I played plenty of games in 1997-2004 that were astoundingly awesome (and still are today via emulation). For those kinds of games, even the OUYA is drastically overpowered because it runs Android and they didn't feel like writing their own OS. Seriously, if someone started from the ground up and built their own console with their own OS and their own SDK, you could pull off some impressive things with a 500mhz processor and 256MB of RAM. If you think that's bullshit, then you need only look into the history of gaming to say otherwise.

So, yeah, I suppose what qualifies as a "tiny" console today could give the 360 and PS3 a decent kicking if they got enough talented developers on board who actually had an interest in making solid games (and game engines) rather then barfing up some more crap in UDK or Unity.

While I would hardly disagree with the notion that today's gaming market is loaded with derivative crap(not that the past wasn't: how many crap re-sprites of Mario Brothers did the world get to endure?); your proposed solution seems counterintuitive:

Derivative crap comes about for some combination of 1. Customer demand, 2. Publisher risk aversion, 3. Tight deadlines, and 4. Very high development costs that essentially require a game to be a big seller lest it be a massive money pit.

How does increasing the amount of low-level(and technically challenging) engine optimization grovelling that developers need to do help any of this? Barring a few exceptionally talented outliers, that seems mostly like a recipe for more bugs(and more hard-lock-to-desktop stuff, not just quest logic issues) and less time spent on storytelling and gameplay tweaking in favor of writing yet another pseudo-newtonian physics engine or making sure that the shader code doesn't crash on specific GPUs. Somebody has to do it; but there isn't a whole lot of benefit to having everybody reinventing the wheel badly when they could be using tools built by people who know how to build tools in order to build actual games...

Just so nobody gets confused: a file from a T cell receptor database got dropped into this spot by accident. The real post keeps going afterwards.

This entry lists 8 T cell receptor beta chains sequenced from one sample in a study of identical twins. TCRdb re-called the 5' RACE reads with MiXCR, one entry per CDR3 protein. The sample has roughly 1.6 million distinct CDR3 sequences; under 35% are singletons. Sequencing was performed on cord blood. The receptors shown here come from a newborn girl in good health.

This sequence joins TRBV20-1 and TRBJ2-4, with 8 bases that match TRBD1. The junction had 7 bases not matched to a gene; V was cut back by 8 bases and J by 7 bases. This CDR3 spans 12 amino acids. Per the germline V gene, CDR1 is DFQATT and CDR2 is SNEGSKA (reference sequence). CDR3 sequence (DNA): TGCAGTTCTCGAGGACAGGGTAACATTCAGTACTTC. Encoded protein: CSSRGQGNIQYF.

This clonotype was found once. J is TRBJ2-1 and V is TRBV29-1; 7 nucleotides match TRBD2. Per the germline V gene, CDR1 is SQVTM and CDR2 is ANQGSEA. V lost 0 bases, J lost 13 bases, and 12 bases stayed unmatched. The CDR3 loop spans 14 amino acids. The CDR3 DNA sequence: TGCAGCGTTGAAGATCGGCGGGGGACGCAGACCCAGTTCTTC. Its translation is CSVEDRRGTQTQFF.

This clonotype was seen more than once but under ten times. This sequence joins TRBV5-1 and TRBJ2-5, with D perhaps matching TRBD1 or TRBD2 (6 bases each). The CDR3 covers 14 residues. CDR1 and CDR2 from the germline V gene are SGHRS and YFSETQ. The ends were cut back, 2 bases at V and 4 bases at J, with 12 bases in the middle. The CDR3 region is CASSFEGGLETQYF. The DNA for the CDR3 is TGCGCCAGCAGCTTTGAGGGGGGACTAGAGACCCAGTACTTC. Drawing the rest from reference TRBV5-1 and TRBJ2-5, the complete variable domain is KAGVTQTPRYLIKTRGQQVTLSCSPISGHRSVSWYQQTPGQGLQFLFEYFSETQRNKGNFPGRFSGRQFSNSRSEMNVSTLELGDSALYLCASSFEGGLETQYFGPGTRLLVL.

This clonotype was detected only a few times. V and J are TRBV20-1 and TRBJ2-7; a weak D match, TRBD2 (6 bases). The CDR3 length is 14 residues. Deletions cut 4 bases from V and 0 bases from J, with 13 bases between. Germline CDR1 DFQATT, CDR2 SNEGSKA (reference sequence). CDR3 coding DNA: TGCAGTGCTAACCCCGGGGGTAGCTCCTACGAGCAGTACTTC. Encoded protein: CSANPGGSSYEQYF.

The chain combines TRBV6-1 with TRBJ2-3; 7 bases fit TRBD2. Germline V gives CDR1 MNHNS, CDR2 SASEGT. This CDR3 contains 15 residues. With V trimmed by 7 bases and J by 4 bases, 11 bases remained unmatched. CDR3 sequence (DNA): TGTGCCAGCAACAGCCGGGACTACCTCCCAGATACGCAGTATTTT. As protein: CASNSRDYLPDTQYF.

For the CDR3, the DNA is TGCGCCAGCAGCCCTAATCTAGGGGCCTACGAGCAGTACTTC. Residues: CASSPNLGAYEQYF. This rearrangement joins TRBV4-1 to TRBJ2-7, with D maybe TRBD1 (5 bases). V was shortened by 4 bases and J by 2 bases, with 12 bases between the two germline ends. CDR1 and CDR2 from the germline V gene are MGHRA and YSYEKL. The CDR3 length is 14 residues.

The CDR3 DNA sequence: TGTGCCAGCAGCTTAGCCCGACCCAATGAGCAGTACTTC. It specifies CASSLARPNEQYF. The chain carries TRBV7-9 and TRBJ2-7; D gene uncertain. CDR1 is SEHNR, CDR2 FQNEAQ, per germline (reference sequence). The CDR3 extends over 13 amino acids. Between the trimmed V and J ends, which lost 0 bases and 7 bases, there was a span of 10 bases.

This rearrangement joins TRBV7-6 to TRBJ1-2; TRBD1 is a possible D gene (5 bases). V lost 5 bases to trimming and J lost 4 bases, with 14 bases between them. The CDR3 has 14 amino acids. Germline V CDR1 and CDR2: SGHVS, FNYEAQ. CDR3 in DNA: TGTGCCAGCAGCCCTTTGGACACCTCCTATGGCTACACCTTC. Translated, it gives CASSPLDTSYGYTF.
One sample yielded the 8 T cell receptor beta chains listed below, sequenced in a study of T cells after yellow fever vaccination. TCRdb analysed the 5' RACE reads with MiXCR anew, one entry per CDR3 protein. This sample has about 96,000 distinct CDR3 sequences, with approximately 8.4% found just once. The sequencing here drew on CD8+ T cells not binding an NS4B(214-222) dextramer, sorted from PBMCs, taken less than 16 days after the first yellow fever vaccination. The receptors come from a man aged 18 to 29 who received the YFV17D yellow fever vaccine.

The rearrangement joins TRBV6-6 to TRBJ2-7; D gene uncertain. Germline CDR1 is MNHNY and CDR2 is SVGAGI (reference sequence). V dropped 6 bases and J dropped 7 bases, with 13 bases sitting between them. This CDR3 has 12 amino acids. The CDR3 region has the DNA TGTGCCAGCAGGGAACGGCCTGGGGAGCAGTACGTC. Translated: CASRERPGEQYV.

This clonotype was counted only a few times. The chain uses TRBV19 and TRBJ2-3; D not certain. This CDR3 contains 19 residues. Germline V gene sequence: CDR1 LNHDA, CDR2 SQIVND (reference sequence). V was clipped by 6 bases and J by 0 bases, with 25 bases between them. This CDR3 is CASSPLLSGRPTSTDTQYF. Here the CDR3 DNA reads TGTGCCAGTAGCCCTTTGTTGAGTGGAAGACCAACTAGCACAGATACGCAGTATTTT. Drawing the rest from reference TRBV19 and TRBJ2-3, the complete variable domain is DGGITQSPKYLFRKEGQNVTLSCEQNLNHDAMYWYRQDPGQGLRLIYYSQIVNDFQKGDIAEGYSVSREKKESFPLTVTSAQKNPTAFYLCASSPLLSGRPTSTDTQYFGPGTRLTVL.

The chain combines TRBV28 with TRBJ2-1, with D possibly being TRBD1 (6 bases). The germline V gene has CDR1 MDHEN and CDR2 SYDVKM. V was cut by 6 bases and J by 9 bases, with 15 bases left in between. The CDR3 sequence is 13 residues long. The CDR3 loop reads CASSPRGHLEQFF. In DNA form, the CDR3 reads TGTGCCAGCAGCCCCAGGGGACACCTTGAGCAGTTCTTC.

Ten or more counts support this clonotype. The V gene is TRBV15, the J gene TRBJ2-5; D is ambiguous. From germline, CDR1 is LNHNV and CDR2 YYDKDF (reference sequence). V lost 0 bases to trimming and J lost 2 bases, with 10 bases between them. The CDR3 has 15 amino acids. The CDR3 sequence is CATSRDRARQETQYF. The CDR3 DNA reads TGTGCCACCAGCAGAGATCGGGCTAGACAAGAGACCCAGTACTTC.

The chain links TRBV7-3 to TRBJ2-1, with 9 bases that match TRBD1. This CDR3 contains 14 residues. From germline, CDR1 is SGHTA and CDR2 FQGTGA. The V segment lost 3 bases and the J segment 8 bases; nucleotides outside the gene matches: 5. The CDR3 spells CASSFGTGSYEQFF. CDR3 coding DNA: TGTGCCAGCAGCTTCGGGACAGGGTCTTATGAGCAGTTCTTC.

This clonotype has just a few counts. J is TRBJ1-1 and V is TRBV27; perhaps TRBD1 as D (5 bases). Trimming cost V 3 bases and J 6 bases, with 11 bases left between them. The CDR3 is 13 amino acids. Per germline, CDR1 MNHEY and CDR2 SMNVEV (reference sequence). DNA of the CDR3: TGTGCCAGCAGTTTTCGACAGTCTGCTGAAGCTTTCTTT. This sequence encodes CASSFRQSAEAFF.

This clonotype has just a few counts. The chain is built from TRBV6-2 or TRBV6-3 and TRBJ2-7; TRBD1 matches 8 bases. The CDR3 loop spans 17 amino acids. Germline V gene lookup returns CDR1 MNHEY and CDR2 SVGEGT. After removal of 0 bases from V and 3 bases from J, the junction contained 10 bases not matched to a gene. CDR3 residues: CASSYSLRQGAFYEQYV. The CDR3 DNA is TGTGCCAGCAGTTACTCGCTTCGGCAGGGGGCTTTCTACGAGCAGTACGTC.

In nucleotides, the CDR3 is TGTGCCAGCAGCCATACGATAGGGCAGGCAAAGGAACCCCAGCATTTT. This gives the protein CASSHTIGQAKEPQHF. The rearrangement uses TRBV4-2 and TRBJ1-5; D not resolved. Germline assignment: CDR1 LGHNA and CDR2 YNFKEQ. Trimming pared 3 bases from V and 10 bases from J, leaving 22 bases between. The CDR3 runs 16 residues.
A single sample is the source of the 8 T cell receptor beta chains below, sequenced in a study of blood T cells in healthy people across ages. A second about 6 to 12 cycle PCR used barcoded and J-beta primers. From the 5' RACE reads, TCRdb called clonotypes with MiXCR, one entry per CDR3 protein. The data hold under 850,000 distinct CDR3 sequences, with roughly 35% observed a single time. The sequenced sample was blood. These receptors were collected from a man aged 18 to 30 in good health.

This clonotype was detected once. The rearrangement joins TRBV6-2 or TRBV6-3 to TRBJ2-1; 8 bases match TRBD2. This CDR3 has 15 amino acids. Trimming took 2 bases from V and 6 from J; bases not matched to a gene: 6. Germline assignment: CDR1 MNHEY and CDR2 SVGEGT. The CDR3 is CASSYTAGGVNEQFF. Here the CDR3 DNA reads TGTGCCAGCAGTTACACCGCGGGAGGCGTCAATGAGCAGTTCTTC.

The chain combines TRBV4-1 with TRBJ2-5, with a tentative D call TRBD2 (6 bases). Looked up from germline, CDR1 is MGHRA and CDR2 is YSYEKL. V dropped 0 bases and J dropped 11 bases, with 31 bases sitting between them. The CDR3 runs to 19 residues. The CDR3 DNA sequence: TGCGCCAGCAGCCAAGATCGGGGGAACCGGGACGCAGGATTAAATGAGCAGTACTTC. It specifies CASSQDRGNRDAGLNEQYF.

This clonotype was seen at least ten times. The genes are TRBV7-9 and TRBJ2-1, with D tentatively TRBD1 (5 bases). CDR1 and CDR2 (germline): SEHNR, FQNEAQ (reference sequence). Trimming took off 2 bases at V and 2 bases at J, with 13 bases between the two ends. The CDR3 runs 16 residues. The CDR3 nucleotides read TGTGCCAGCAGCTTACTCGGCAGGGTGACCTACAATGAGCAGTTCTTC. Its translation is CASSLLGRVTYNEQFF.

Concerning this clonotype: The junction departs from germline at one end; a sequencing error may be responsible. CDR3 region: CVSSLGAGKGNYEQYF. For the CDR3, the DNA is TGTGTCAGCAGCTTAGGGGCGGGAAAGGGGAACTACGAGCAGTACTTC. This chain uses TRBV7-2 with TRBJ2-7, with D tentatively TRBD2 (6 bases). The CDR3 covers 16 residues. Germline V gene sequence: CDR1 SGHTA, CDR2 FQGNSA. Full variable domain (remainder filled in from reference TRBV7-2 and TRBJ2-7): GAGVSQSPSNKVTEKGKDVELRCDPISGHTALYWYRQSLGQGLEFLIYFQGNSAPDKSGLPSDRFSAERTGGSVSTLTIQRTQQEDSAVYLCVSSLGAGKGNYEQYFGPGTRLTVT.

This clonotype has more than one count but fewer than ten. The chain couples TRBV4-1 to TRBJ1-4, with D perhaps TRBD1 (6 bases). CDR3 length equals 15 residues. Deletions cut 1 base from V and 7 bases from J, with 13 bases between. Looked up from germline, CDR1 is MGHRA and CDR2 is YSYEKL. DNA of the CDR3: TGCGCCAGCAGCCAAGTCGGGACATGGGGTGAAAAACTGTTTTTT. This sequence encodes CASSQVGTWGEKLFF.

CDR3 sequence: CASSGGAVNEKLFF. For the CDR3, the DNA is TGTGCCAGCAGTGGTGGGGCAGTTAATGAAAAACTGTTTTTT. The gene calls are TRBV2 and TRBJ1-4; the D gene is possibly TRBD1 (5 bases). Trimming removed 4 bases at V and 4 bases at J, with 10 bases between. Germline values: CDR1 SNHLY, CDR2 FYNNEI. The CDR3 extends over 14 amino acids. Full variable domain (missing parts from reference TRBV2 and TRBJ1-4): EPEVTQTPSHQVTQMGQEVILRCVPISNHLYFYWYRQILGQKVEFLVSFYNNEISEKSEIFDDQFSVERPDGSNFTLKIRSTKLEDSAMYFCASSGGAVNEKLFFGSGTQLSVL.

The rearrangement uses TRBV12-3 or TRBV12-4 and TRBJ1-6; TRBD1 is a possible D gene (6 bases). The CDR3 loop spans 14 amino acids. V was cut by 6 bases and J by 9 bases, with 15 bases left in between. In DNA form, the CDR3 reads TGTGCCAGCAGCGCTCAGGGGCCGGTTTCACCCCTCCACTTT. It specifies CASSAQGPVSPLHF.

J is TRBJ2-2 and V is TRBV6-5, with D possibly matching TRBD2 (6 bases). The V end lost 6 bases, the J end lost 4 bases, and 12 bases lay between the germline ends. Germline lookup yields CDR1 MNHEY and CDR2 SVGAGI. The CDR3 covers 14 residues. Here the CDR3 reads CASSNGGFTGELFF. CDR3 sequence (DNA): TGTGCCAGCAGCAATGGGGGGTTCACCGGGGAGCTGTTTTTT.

Bzzt wrong (0)

Anonymous Coward | about a year ago | (#42527901)

This would be true if you had a good broadband coverage everywhere. After all, what is the point of having all the processing done in the servers when you don't have enough bandwidth to push the results to your clients? So, unless there is some revolution in communications or some magic technology that will bring a good, decent and lag-free broadband connection to the masses, consoles will still offer a better experience.

The answer is pretty easy to see (0)

Anonymous Coward | about a year ago | (#42527937)

I want to see those tiny little companies have enough cloud horse power and bandwidth to accomodate a few million CoD/Halo/TF2 players online at once. We're talking something like 20 million across 360, and PS3, and PC for those games. Not only that, but I want RTT times of no greater than 30ms to your data center.

Also, more obviously, the big companies will also move to the cloud -- it's not like the cloud is reserved just to waste VC money (or is it!?)

Re:The answer is pretty easy to see (0)

Anonymous Coward | about a year ago | (#42528019)

Not only that, but to stay competitive, they're going to have to upgrade all that power again in 2 years right? Which means changing hardware etc. etc. and a metric ton of expense... you can't just put one of these things together and let it sit.

Worst idea ever (4, Insightful)

slashmydots (2189826) | about a year ago | (#42527973)

So it's like the current games but with 100x more financial reason to shut down the multiplayer servers after a couple years. That sounds like a great idea! Just ask PC gamers how much they love that.

The Whole Point of Consoles... (1)

AdamStarks (2634757) | about a year ago | (#42527979)